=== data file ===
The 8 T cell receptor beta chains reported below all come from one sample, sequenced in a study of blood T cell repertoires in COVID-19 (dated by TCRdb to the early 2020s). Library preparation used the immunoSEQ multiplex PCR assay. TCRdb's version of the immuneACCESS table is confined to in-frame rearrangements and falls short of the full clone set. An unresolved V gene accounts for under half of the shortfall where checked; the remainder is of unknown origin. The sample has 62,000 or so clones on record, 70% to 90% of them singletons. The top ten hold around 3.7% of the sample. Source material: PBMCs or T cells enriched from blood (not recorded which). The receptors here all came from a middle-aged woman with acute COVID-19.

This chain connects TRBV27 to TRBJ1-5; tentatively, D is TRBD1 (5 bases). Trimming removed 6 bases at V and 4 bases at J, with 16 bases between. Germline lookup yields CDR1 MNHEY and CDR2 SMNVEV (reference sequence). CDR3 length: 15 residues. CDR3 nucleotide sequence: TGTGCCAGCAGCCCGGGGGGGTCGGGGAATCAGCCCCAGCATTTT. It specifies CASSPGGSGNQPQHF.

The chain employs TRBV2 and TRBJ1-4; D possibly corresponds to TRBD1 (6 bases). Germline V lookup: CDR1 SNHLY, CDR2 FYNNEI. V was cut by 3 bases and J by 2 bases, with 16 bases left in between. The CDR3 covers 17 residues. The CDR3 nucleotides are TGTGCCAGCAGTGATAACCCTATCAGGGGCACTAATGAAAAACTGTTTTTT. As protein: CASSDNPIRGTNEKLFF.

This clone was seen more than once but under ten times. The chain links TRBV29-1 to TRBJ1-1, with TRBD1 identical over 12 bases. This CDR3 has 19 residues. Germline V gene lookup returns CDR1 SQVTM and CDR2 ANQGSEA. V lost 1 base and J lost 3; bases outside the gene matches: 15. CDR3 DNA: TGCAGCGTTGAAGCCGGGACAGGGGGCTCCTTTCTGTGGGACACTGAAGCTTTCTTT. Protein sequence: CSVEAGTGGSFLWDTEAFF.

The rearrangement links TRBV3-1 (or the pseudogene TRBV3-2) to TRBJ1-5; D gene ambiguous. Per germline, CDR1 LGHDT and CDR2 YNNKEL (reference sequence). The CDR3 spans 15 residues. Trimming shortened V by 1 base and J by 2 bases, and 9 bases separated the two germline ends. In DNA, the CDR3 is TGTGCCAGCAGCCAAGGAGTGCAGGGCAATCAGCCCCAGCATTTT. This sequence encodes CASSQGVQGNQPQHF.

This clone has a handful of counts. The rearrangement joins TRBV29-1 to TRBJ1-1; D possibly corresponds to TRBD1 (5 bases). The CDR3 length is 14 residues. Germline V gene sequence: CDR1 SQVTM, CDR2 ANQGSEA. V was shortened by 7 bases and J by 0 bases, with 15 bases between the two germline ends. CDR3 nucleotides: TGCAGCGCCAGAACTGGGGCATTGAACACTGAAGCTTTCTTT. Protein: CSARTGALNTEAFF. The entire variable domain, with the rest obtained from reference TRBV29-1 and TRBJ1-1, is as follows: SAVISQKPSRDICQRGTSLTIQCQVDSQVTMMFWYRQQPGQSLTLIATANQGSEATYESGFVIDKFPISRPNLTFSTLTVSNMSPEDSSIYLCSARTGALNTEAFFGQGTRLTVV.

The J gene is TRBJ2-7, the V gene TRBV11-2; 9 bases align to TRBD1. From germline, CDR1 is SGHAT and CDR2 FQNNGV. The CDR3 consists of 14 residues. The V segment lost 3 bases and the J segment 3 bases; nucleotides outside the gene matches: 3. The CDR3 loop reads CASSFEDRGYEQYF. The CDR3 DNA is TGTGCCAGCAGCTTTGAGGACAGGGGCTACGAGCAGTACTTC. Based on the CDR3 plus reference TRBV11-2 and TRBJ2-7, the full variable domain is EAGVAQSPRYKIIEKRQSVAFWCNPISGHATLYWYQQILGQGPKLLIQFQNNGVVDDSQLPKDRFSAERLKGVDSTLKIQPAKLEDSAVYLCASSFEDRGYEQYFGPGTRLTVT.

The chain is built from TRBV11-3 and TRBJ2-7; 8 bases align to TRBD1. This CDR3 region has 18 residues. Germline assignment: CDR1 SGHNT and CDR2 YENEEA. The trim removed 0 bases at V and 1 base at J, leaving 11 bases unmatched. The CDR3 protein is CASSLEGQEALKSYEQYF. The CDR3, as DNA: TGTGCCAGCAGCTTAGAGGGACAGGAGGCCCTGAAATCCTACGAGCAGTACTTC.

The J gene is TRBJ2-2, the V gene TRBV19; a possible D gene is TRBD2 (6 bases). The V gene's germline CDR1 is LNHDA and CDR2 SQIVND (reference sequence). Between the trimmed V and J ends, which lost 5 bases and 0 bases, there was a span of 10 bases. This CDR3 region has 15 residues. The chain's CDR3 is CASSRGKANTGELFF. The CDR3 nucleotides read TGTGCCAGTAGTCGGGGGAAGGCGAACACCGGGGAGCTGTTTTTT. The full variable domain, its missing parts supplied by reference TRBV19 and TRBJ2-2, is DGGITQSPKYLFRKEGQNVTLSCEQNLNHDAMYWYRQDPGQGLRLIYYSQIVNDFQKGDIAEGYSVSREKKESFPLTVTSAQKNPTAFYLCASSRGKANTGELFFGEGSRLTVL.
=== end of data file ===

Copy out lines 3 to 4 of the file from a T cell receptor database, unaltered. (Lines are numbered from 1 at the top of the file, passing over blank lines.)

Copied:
The chain employs TRBV2 and TRBJ1-4; D possibly corresponds to TRBD1 (6 bases). Germline V lookup: CDR1 SNHLY, CDR2 FYNNEI. V was cut by 3 bases and J by 2 bases, with 16 bases left in between. The CDR3 covers 17 residues. The CDR3 nucleotides are TGTGCCAGCAGTGATAACCCTATCAGGGGCACTAATGAAAAACTGTTTTTT. As protein: CASSDNPIRGTNEKLFF.

This clone was seen more than once but under ten times. The chain links TRBV29-1 to TRBJ1-1, with TRBD1 identical over 12 bases. This CDR3 has 19 residues. Germline V gene lookup returns CDR1 SQVTM and CDR2 ANQGSEA. V lost 1 base and J lost 3; bases outside the gene matches: 15. CDR3 DNA: TGCAGCGTTGAAGCCGGGACAGGGGGCTCCTTTCTGTGGGACACTGAAGCTTTCTTT. Protein sequence: CSVEAGTGGSFLWDTEAFF.